At the opening round of the AMA motocross series, there was the usual hype surrounding the usual suspects in the MX2 class. The heavy favorite was last year’s almost-champ Monster Energy Pro Circuit’s Christophe Pourcel but there would be a fierce battle behind the Frenchman for second place and those racers were thought to be Pourcel’s teammate Jake Weimer, GEICO Honda’s Trey Canard and Justin Barcia and maybe the rookie Dean Wilson.
One name that people knew about but not many thought would be right up there was another rookie, Eli Tomac of that GEICO Honda team. Just like Barcia, Tomac skipped the supercross season to get his feet wet with the outdoors first. It was a smart move as the kid from Colorado took advantage of a mistake by Pourcel in the first moto to almost win the first moto he ever entered as a professional. A small crash with a couple of laps to go ended that dream but in the second moto, Tomac went wire to wire for that win and the overall on the day with a 3-1 finish.
The son of one of the legends of mountain biking, Eli was a long time Suzuki amateur rider before being wooed over to the GEICO Honda team with the deal being two years in the amateur series and then two in the pros. The kids a fast learner obviously and at the second round in Texas, he again almost won both motos before the scorching heat got to him.
Still, after two nationals, he sits in second in the points and has once again shown everyone that the very best kids in America are capable of winning in the pros right out of the gate.
I caught up to Eli after the Texas round to get his thoughts on the season so far:
TWMX: Eli, I know a lot about you from your amateur days, but some of the readers may not have followed your career. Let’s start by recapping your amateur career.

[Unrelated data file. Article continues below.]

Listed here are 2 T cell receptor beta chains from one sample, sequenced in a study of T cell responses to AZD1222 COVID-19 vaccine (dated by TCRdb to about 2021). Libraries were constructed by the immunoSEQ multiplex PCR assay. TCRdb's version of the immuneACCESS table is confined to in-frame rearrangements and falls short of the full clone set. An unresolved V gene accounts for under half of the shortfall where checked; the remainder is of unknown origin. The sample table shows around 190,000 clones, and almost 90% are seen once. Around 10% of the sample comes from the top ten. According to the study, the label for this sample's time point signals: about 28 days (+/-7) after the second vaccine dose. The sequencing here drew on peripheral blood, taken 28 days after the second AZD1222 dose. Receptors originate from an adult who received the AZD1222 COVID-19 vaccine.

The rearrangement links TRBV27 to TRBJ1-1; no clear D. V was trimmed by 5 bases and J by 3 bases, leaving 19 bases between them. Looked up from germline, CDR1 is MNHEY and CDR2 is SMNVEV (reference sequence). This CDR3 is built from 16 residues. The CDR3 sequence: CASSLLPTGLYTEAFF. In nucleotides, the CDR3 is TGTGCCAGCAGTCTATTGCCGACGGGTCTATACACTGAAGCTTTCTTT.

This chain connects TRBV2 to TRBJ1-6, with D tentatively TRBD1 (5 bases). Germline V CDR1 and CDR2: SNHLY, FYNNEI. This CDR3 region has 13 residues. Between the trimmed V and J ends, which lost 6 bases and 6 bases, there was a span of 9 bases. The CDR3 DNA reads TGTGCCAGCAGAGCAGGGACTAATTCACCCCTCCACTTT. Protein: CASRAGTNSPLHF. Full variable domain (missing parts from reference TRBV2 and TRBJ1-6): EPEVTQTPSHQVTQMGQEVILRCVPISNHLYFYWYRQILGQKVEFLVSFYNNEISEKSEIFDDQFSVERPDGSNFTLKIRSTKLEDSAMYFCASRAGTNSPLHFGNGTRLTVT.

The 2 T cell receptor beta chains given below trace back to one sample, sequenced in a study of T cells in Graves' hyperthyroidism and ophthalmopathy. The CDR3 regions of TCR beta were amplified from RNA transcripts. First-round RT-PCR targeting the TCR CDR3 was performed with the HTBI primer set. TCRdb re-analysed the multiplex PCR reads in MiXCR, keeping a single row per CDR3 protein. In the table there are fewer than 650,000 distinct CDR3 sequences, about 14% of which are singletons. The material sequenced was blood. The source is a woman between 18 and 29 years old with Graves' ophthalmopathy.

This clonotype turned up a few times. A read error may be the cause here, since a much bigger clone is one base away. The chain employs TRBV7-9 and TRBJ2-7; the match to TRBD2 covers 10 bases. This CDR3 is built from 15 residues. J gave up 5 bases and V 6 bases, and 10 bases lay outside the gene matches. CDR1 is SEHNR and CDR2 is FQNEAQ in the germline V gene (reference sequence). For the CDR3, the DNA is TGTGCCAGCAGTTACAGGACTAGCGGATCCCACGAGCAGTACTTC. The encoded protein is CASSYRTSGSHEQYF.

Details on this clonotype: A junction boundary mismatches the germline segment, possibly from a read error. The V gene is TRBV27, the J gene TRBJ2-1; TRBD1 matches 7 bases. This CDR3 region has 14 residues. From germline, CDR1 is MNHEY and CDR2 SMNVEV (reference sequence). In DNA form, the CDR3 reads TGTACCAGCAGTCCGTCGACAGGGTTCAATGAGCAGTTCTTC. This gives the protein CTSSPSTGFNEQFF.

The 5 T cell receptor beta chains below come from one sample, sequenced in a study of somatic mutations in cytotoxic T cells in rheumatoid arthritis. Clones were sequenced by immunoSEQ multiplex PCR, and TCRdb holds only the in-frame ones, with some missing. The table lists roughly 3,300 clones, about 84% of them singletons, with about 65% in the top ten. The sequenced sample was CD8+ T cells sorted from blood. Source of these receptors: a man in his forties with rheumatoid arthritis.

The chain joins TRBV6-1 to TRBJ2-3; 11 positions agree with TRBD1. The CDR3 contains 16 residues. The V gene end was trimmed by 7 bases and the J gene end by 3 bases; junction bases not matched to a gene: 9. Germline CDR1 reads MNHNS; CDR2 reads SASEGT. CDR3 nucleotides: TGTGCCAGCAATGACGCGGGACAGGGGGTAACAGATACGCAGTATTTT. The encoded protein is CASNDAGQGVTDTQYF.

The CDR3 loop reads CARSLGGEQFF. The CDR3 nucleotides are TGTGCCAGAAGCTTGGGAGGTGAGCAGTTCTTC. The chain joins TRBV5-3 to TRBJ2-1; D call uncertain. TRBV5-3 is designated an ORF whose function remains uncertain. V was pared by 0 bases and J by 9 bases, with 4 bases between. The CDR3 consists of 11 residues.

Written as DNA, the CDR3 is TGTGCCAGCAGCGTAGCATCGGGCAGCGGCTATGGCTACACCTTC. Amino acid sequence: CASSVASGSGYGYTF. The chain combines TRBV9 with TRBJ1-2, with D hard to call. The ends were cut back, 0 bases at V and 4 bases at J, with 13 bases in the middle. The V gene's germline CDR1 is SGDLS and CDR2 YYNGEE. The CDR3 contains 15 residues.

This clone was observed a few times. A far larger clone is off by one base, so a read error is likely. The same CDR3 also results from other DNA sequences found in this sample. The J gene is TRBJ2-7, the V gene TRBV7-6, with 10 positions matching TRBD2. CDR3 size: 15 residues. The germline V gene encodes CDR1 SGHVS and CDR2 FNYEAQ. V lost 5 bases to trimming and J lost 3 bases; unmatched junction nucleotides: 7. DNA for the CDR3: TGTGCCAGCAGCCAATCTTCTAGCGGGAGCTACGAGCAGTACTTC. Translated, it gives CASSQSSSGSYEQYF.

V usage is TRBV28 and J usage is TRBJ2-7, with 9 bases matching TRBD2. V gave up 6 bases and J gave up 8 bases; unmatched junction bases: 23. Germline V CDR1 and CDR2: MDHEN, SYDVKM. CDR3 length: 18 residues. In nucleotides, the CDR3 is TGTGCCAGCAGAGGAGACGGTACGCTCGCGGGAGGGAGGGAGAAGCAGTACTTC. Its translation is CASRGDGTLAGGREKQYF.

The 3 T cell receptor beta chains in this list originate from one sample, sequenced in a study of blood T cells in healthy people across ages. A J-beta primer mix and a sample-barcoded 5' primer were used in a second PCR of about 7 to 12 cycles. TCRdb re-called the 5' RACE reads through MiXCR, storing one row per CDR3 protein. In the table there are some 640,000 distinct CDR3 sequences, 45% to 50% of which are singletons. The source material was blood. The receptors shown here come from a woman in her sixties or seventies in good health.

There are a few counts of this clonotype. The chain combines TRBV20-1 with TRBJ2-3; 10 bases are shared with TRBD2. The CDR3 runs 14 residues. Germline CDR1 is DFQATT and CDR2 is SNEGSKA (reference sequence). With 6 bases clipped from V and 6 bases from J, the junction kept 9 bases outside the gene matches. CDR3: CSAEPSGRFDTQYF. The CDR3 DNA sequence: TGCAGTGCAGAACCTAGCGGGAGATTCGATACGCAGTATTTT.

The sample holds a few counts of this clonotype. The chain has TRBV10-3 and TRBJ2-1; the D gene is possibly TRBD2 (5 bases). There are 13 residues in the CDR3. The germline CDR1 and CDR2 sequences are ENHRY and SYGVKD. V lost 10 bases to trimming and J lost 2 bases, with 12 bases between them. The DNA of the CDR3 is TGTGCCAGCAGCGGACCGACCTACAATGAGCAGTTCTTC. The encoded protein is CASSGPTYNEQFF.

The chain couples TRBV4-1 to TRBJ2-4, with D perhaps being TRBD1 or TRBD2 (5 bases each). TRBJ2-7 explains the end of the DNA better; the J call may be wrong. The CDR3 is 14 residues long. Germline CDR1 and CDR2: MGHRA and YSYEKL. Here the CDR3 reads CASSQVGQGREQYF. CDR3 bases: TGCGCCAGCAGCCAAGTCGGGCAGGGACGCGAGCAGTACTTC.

Eli Tomac: When I was on 50s, when I first started out, I definitely wasn’t the top guy. My first Loretta’s I think I got 24th place. I really didn’t start doing well until I was on 60s. Then I got picked up by Suzuki and rode for them on 60s and 80s. It was an awesome program, especially for a ten year old. Then I did well enough to get Factory Connection deal and was able to sign a two-year amateur/two-year pro deal.
Then you made your smashing debut at Hangtown, winning it. That had to have been amazing.
Yeah, it was pretty incredible. I was hoping for top five, and then getting the win was a little bit farther out there.
At any time at Hangtown, did you find yourself being a little bit in awe of all the guys and what was going on?
I really got the “awe” factor after Pourcel crashed in the first moto. I was in lead and I was thinking ‘wow, no way,’ and then the next lap or two I could hear the fans when was letting off in the corners. That got me hyped up and a little nervous. Then I made a little mistake and tipped over. I don’t know if I made it because I was nervous, I just kind of got bucked and washed out the front end.
Did it change your mindset, like maybe you could win a title? Did it step anything up?
Yeah, now that we know that I can win, I’m going out there to get top three or win. That’s our goal. If you get top three and have consistent motos through the season, you usually have a good shot at the title.
What is it with the Geico Honda guys? First Josh Grant with the opening round a few years back, then Canard comes out of nowhere to win an SX title, we all know what Barcia did, and now you. Talk about the team and the program, what makes it so successful.
When I was an amateur, I would go out and do some testing with them. I think they’re really good at preparing you early and getting you ready. I think they’re really good at grooming the amateur guys, and they put in the hard work on the bikes and equipment.